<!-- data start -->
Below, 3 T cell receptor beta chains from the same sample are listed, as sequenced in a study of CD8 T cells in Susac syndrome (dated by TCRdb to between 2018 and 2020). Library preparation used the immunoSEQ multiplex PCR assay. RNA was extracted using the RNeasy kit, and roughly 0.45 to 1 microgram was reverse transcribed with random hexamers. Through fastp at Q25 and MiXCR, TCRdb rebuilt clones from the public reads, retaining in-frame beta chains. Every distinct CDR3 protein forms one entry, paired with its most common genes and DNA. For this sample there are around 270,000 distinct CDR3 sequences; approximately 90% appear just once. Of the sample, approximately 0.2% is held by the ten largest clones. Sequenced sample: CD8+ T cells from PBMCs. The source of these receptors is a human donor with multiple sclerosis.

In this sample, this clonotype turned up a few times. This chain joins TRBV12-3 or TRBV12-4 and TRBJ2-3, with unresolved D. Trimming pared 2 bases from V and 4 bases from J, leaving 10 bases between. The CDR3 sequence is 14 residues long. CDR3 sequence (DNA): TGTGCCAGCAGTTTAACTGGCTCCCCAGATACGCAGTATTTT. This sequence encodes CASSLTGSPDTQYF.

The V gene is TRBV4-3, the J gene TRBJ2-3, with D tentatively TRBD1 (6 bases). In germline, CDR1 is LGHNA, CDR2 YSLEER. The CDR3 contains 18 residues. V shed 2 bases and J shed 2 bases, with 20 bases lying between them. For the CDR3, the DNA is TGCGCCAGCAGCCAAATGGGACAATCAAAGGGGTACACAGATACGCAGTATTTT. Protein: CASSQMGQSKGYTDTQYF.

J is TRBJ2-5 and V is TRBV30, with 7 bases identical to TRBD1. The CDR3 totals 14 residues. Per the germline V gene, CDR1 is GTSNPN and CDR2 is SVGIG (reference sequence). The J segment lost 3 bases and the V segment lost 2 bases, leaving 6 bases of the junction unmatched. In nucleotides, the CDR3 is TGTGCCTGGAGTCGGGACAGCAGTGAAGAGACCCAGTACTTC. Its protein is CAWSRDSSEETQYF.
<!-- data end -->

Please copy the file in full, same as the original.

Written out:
Below, 3 T cell receptor beta chains from the same sample are listed, as sequenced in a study of CD8 T cells in Susac syndrome (dated by TCRdb to between 2018 and 2020). Library preparation used the immunoSEQ multiplex PCR assay. RNA was extracted using the RNeasy kit, and roughly 0.45 to 1 microgram was reverse transcribed with random hexamers. Through fastp at Q25 and MiXCR, TCRdb rebuilt clones from the public reads, retaining in-frame beta chains. Every distinct CDR3 protein forms one entry, paired with its most common genes and DNA. For this sample there are around 270,000 distinct CDR3 sequences; approximately 90% appear just once. Of the sample, approximately 0.2% is held by the ten largest clones. Sequenced sample: CD8+ T cells from PBMCs. The source of these receptors is a human donor with multiple sclerosis.

In this sample, this clonotype turned up a few times. This chain joins TRBV12-3 or TRBV12-4 and TRBJ2-3, with unresolved D. Trimming pared 2 bases from V and 4 bases from J, leaving 10 bases between. The CDR3 sequence is 14 residues long. CDR3 sequence (DNA): TGTGCCAGCAGTTTAACTGGCTCCCCAGATACGCAGTATTTT. This sequence encodes CASSLTGSPDTQYF.

The V gene is TRBV4-3, the J gene TRBJ2-3, with D tentatively TRBD1 (6 bases). In germline, CDR1 is LGHNA, CDR2 YSLEER. The CDR3 contains 18 residues. V shed 2 bases and J shed 2 bases, with 20 bases lying between them. For the CDR3, the DNA is TGCGCCAGCAGCCAAATGGGACAATCAAAGGGGTACACAGATACGCAGTATTTT. Protein: CASSQMGQSKGYTDTQYF.

J is TRBJ2-5 and V is TRBV30, with 7 bases identical to TRBD1. The CDR3 totals 14 residues. Per the germline V gene, CDR1 is GTSNPN and CDR2 is SVGIG (reference sequence). The J segment lost 3 bases and the V segment lost 2 bases, leaving 6 bases of the junction unmatched. In nucleotides, the CDR3 is TGTGCCTGGAGTCGGGACAGCAGTGAAGAGACCCAGTACTTC. Its protein is CAWSRDSSEETQYF.